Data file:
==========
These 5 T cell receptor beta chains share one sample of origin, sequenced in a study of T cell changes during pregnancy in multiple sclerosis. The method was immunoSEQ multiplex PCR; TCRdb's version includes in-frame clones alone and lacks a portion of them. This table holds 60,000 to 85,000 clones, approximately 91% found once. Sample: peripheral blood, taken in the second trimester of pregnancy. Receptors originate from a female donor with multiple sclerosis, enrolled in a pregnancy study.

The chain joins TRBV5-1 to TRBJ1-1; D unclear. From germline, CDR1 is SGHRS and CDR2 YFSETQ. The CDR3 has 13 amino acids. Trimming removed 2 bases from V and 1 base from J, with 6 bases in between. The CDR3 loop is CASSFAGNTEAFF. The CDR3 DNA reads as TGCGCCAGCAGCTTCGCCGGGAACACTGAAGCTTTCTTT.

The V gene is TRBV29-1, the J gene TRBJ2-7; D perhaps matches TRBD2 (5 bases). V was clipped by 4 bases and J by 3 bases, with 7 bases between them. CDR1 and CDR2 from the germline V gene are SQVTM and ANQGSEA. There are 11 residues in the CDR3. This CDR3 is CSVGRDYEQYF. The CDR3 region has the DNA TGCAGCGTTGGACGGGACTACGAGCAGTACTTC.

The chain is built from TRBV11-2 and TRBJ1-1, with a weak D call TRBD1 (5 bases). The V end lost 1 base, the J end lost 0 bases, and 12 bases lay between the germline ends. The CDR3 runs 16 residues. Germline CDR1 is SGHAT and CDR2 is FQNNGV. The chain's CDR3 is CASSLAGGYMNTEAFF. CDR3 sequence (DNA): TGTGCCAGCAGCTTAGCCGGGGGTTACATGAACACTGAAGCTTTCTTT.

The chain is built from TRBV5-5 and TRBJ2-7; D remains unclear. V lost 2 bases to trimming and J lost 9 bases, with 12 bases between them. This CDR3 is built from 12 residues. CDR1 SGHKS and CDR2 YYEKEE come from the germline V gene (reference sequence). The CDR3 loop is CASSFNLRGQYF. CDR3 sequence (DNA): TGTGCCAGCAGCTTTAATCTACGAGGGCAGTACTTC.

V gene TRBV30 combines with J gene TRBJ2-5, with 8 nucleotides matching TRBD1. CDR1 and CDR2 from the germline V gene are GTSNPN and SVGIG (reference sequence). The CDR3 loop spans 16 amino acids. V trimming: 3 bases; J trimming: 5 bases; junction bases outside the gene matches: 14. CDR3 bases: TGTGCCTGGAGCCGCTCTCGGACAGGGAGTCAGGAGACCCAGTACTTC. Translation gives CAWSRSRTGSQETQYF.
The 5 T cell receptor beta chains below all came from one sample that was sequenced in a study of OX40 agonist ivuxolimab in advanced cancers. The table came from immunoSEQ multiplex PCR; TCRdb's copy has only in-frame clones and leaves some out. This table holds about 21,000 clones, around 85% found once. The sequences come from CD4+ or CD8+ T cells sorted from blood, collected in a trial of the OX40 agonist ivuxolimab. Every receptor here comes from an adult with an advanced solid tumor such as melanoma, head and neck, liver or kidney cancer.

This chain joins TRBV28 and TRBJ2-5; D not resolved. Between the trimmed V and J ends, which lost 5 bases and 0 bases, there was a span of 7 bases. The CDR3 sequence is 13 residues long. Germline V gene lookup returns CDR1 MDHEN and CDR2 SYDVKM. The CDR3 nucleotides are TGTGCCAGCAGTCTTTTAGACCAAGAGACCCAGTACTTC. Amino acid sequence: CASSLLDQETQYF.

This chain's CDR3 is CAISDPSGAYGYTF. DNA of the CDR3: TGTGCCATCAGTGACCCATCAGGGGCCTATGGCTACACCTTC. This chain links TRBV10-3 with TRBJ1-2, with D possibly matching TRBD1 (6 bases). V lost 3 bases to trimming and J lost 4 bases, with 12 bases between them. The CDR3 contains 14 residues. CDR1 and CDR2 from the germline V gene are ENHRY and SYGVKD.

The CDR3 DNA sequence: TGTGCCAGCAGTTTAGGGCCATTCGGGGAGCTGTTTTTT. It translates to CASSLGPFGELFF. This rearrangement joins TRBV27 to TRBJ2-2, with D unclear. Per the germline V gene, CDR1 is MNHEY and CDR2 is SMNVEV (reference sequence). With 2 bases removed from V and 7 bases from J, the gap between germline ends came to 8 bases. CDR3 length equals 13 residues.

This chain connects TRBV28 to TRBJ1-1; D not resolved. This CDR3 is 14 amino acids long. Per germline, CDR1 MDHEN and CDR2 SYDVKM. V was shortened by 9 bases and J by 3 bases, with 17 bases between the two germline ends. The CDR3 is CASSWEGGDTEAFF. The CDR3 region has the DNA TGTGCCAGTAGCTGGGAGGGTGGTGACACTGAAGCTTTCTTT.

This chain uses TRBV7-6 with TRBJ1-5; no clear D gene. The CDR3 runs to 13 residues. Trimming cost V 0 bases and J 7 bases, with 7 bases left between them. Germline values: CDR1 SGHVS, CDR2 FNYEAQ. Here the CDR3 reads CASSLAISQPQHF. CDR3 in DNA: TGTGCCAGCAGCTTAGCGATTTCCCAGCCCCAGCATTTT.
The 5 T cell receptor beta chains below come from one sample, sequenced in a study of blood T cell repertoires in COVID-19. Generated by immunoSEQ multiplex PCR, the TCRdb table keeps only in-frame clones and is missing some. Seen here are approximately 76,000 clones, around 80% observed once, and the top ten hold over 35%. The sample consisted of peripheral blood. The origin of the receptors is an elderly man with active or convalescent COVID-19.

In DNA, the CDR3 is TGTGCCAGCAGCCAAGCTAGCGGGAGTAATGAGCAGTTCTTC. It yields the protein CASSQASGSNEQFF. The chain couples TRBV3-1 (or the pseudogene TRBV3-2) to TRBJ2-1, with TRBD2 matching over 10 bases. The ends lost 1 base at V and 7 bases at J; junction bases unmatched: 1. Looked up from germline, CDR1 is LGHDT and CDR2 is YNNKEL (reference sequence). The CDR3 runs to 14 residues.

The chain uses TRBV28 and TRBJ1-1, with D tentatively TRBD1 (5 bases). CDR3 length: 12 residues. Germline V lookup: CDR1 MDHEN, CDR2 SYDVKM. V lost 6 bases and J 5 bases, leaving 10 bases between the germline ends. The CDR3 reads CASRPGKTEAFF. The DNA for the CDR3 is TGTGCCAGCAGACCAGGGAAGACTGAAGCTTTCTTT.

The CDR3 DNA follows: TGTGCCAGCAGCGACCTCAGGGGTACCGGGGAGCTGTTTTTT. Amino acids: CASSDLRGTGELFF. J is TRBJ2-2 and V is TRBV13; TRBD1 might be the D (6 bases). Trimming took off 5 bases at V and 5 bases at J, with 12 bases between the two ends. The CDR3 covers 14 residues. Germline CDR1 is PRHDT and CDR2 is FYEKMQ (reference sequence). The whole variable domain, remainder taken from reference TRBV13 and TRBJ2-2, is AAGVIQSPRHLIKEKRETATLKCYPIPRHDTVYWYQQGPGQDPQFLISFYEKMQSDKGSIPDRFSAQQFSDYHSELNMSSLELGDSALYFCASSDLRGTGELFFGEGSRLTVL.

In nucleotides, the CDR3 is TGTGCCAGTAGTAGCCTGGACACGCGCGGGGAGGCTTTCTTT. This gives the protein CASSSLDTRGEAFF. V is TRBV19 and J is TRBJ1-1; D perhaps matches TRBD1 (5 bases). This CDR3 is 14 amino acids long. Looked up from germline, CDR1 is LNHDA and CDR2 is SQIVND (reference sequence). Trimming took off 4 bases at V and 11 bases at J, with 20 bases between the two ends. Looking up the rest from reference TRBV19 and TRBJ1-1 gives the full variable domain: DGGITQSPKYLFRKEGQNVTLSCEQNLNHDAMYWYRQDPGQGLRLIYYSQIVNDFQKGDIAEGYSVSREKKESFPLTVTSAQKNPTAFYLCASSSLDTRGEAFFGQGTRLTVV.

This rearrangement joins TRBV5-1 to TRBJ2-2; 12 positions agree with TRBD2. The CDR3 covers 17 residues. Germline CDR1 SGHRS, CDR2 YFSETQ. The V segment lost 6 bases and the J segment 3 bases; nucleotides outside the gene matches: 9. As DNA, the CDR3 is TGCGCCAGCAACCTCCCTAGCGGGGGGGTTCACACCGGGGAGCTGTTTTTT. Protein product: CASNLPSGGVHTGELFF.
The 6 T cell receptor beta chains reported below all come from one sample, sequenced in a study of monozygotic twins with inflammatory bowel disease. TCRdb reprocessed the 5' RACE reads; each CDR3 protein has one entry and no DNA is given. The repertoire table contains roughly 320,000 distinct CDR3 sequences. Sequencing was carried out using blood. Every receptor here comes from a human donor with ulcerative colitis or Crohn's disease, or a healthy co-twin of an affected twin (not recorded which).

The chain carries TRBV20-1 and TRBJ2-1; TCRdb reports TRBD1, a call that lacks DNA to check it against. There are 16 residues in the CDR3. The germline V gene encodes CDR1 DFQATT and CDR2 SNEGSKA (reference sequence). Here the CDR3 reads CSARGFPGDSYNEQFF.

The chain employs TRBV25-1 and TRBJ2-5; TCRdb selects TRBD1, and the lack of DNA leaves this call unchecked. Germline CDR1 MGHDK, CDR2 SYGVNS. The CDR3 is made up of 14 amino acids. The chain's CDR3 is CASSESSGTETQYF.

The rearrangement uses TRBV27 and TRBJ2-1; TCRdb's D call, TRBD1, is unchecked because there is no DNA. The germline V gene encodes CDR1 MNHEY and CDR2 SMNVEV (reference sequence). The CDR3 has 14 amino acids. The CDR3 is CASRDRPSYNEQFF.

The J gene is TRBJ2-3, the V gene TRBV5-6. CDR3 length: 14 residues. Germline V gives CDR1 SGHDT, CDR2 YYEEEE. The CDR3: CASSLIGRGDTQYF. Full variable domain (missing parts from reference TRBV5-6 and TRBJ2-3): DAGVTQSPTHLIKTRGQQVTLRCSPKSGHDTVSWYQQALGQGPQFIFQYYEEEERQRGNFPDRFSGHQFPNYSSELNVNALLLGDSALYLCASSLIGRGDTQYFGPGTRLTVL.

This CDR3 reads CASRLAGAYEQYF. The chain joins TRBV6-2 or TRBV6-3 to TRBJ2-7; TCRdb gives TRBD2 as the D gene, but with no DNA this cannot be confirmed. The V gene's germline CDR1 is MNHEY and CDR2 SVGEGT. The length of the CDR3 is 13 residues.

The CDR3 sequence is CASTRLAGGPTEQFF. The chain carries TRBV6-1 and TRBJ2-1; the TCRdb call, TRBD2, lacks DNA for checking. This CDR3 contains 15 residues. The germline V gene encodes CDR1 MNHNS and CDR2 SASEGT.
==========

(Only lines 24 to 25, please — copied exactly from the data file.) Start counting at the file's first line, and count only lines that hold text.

This CDR3 reads CASRLAGAYEQYF. The chain joins TRBV6-2 or TRBV6-3 to TRBJ2-7; TCRdb gives TRBD2 as the D gene, but with no DNA this cannot be confirmed. The V gene's germline CDR1 is MNHEY and CDR2 SVGEGT. The length of the CDR3 is 13 residues.

The CDR3 sequence is CASTRLAGGPTEQFF. The chain carries TRBV6-1 and TRBJ2-1; the TCRdb call, TRBD2, lacks DNA for checking. This CDR3 contains 15 residues. The germline V gene encodes CDR1 MNHNS and CDR2 SASEGT.